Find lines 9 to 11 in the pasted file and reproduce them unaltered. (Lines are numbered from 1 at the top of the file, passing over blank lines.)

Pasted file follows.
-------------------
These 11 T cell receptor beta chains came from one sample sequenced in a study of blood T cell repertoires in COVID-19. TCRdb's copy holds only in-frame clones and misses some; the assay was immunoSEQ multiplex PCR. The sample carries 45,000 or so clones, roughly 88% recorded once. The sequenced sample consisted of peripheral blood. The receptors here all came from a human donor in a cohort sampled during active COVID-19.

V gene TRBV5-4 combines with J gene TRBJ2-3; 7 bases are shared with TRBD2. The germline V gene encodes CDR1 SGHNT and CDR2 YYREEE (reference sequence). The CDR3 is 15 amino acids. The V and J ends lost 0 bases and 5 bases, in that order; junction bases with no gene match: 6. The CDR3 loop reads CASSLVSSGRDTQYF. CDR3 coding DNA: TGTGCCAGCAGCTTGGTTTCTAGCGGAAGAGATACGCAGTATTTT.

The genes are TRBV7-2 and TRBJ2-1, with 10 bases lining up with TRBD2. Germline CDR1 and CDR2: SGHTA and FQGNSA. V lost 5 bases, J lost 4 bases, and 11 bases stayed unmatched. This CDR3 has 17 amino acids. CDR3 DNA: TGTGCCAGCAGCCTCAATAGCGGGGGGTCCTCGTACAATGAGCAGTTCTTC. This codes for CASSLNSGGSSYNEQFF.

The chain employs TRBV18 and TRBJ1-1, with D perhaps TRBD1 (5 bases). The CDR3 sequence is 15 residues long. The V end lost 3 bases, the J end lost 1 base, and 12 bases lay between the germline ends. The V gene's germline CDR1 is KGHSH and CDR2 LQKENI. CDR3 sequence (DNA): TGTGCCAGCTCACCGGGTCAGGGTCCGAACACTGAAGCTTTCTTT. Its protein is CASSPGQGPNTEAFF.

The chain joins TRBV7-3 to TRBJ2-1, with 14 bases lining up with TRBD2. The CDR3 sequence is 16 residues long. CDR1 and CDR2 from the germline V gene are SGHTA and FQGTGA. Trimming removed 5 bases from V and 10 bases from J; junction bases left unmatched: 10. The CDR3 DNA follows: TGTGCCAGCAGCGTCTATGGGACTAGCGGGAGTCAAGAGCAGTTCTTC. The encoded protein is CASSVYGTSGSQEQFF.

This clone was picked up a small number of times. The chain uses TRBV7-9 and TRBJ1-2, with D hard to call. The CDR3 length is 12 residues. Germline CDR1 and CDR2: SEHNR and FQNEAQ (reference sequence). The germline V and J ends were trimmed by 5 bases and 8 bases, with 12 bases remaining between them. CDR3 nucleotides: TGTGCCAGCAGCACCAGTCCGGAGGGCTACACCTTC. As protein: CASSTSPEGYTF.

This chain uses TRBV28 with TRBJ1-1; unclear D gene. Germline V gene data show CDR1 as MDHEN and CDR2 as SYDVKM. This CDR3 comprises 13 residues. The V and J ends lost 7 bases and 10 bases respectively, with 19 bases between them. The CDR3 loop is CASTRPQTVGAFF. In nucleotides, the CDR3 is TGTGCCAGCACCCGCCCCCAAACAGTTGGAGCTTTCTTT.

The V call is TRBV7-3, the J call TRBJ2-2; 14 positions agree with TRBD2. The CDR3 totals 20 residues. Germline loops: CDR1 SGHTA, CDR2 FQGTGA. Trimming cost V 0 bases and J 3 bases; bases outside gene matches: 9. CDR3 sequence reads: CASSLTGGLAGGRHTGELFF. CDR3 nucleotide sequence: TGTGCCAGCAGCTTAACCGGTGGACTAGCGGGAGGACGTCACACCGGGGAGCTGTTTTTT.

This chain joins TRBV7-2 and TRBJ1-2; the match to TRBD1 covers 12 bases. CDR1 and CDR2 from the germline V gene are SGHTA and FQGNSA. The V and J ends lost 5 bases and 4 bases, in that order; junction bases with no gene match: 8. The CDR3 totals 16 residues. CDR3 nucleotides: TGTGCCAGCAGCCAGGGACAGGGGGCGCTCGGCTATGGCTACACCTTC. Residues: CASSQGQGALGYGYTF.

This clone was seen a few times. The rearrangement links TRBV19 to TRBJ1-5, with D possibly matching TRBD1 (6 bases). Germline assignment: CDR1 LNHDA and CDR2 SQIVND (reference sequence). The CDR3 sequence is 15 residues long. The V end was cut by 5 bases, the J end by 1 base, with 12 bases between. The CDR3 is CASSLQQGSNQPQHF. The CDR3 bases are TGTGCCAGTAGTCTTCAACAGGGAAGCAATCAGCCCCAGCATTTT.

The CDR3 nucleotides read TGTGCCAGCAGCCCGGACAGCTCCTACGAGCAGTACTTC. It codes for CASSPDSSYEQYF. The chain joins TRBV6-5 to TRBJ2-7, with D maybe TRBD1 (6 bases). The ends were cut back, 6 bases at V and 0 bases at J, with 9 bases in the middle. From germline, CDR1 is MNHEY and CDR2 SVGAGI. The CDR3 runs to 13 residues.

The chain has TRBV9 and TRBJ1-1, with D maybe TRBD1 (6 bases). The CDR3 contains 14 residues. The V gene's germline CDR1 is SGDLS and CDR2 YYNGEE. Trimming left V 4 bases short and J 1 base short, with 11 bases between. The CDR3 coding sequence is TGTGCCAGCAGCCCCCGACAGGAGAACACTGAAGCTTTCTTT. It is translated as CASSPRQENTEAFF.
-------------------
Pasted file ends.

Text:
This chain joins TRBV7-2 and TRBJ1-2; the match to TRBD1 covers 12 bases. CDR1 and CDR2 from the germline V gene are SGHTA and FQGNSA. The V and J ends lost 5 bases and 4 bases, in that order; junction bases with no gene match: 8. The CDR3 totals 16 residues. CDR3 nucleotides: TGTGCCAGCAGCCAGGGACAGGGGGCGCTCGGCTATGGCTACACCTTC. Residues: CASSQGQGALGYGYTF.

This clone was seen a few times. The rearrangement links TRBV19 to TRBJ1-5, with D possibly matching TRBD1 (6 bases). Germline assignment: CDR1 LNHDA and CDR2 SQIVND (reference sequence). The CDR3 sequence is 15 residues long. The V end was cut by 5 bases, the J end by 1 base, with 12 bases between. The CDR3 is CASSLQQGSNQPQHF. The CDR3 bases are TGTGCCAGTAGTCTTCAACAGGGAAGCAATCAGCCCCAGCATTTT.

The CDR3 nucleotides read TGTGCCAGCAGCCCGGACAGCTCCTACGAGCAGTACTTC. It codes for CASSPDSSYEQYF. The chain joins TRBV6-5 to TRBJ2-7, with D maybe TRBD1 (6 bases). The ends were cut back, 6 bases at V and 0 bases at J, with 9 bases in the middle. From germline, CDR1 is MNHEY and CDR2 SVGAGI. The CDR3 runs to 13 residues.